With the kids back at school, head lice, tummy upsets and fevers often become a topic of conversation for many parents treating their kids. Your pharmacist is always on hand to offer advice, but let’s have a quick look at 5 common complaints in children.
Head lice are small, flat insects about 3mm long that live on the human scalp, feeding on blood. They can’t jump, fly or swim but are spread when people have their heads close together or by sharing combs, brushes and hats. The female lice lay eggs (nits) that look like white specks close to the scalp and glues them firmly to the hair.
Head lice makes the head feel very itchy but it can be tricky to see them. Nits can often be found behind the ears and along the hairline at the back of the neck. If you discover head lice they should be treated immediately. Treatments mostly contain either insecticides or natural oils. Ensure they are rubbed thoroughly into the scalp and then combed through from the roots to the tips of the hair. Licener is a good natural treatment to look out for, proven to kill all stages of lice and eggs in 10 minutes. Use a metal fine-toothed comb to comb out dead lice and damage any surviving ones. Rinsing the hair in a half water, half vinegar solution after treating may help dissolve the glue that sticks the eggs to the hair and make combing them out much easier. Wash hair brushes, hair ties etc in hot water or soak in disinfectant solution.
Applying thick white conditioner to dry hair and combing through the hair with a metal fine toothed comb daily may help to remove or prevent lice. Tea tree oil can help prevent re-infestation of head lice by placing 20 drops into the conditioner bottle and using regularly.
Pain is a sign that something is wrong and can indicate damage to the body. The symptoms are usually short-lived and can be managed at home with medicines such as Paracetamol or Ibuprofen. Always check the dose instructions with your pharmacist and use proper medicine-measuring spoons or syringes. Keep a close eye on your sick child, to check for signs that things might be getting worse and take him/her to the doctor if the pain is still there after 24 hours.
It is important to know when the signs are more serious, so you know when to seek medical care. For older children, the signs are when they are quiet and withdrawn; when they tug at their ears; if floppy, pale and hard to wake or not responding to you; if they have an unusual cry for longer than an hour; if there is a rash or stiff neck; sensitivity to light; if they are anxious, angry or frightened, or when they avoid their usual activities.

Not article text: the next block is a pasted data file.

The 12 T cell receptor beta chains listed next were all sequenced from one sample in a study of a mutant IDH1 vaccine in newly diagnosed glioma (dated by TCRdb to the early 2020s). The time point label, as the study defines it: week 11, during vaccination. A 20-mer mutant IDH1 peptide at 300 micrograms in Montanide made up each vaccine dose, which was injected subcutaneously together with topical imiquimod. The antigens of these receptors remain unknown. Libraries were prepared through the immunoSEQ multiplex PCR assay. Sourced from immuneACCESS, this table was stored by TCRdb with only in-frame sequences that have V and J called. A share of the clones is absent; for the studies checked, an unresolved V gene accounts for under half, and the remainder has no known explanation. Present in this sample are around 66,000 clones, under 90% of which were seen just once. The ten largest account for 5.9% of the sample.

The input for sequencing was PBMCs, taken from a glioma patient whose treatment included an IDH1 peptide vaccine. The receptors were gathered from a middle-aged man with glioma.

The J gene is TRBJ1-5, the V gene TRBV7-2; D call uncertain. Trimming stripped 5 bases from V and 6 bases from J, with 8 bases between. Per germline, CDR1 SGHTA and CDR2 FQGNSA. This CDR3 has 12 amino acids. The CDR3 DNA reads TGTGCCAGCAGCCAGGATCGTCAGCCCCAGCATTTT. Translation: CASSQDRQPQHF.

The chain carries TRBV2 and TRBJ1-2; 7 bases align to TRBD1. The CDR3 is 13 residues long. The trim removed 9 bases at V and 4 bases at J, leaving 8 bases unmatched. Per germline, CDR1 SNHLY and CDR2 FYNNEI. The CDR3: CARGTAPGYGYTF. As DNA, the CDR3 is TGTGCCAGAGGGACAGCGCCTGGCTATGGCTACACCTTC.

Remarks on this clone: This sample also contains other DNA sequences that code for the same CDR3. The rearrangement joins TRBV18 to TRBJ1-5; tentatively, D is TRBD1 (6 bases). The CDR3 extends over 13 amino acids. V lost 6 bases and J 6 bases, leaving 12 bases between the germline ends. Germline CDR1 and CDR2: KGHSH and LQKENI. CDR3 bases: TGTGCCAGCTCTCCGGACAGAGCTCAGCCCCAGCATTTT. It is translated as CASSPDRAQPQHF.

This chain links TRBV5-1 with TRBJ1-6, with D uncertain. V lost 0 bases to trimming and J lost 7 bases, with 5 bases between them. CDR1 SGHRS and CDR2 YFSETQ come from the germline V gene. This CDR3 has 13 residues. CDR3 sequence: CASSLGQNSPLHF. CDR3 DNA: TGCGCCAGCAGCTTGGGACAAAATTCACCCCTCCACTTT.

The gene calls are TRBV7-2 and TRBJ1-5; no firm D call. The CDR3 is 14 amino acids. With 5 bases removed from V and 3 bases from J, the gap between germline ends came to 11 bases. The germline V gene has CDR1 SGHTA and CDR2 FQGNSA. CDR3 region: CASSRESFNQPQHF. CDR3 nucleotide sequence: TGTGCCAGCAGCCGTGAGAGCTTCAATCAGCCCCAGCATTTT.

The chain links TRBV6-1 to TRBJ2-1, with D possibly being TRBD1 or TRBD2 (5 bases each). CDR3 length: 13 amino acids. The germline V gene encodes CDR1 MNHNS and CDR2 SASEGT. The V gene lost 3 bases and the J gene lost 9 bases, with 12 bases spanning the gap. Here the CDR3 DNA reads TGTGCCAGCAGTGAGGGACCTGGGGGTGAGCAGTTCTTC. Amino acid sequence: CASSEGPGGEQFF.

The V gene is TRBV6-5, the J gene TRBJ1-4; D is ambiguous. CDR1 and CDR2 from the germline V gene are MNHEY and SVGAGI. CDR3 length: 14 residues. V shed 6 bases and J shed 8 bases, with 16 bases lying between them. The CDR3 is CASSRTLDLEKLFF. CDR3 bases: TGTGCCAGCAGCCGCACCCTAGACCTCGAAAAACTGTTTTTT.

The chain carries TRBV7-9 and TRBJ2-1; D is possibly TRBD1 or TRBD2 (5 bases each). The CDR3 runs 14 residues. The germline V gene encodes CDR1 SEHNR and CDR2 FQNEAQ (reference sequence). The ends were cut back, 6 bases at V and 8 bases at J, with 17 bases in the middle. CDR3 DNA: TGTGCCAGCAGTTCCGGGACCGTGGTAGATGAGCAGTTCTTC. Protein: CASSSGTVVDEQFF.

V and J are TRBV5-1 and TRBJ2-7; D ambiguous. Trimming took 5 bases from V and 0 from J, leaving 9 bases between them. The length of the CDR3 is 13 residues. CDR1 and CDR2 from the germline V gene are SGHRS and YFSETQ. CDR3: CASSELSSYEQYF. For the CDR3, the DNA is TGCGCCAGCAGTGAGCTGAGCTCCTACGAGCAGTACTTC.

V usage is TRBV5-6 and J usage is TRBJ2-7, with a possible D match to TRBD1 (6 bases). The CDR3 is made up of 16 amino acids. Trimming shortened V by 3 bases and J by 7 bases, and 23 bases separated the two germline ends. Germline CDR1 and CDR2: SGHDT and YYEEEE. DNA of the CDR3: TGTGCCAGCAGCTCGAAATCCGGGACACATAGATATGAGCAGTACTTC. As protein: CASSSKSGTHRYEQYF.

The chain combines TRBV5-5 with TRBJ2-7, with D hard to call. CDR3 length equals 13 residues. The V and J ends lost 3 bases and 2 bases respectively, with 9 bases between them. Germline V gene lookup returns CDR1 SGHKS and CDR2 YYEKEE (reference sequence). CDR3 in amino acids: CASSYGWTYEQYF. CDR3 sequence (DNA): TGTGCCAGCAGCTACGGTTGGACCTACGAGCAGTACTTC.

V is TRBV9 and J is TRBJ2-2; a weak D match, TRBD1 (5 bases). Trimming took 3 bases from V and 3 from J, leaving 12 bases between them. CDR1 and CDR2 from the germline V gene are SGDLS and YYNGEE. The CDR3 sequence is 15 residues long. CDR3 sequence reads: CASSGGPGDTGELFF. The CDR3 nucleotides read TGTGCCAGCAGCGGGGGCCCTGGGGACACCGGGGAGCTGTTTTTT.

Fever is when the body temperature rises above 37.2oC and is usually caused by an infection. Most fevers will clear up of their own accord, but Paracetamol or Ibuprofen can help speed up the process. Sponging down children with tepid water may also help. It is important that any child with a temperature greater than 39oC or a fever that lasts for more than 24 hours, is taken to a doctor.
Vomiting and diarrhoea causes the loss of body fluids and important electrolytes which can result in dehydration. Children can become dehydrated quickly so look for signs of dry mouth; sunken eyes; cold hands and feet; mottled bluish skin; unusual lack of energy or inability to drink. If your child has these signs or vomiting continues for longer than 3 hours or diarrhoea for 24 hours, call your doctor.
An oral rehydration solution is specially-prepared to contain the right amounts of electrolytes, glucose and water to replace lost nutrients. Give small amounts often.
Worms (usually threadworms) are caught by eating the worm’s eggs which hatch in the intestines and travel out the intestines and lay further eggs around the anus, causing itching. If the area is scratched the eggs may lodge under the fingernails. They are then spread by touching food or other people, infecting either themselves again or others. You can check if your child has worms if they have the thread-like worms in their poo or suffer from an itching bottom, particularly at night, where the small eggs may be seen.
Your pharmacist can help you treat worms. It is advisable to treat all family members, in case the infection has spread. The treatments available over the counter are effective against common parasites, so if you have been travelling to other countries and suspect a more sinister infection, see your doctor. Affected skin, particularly around the bottom, can be soothed by protective creams used for nappy rash.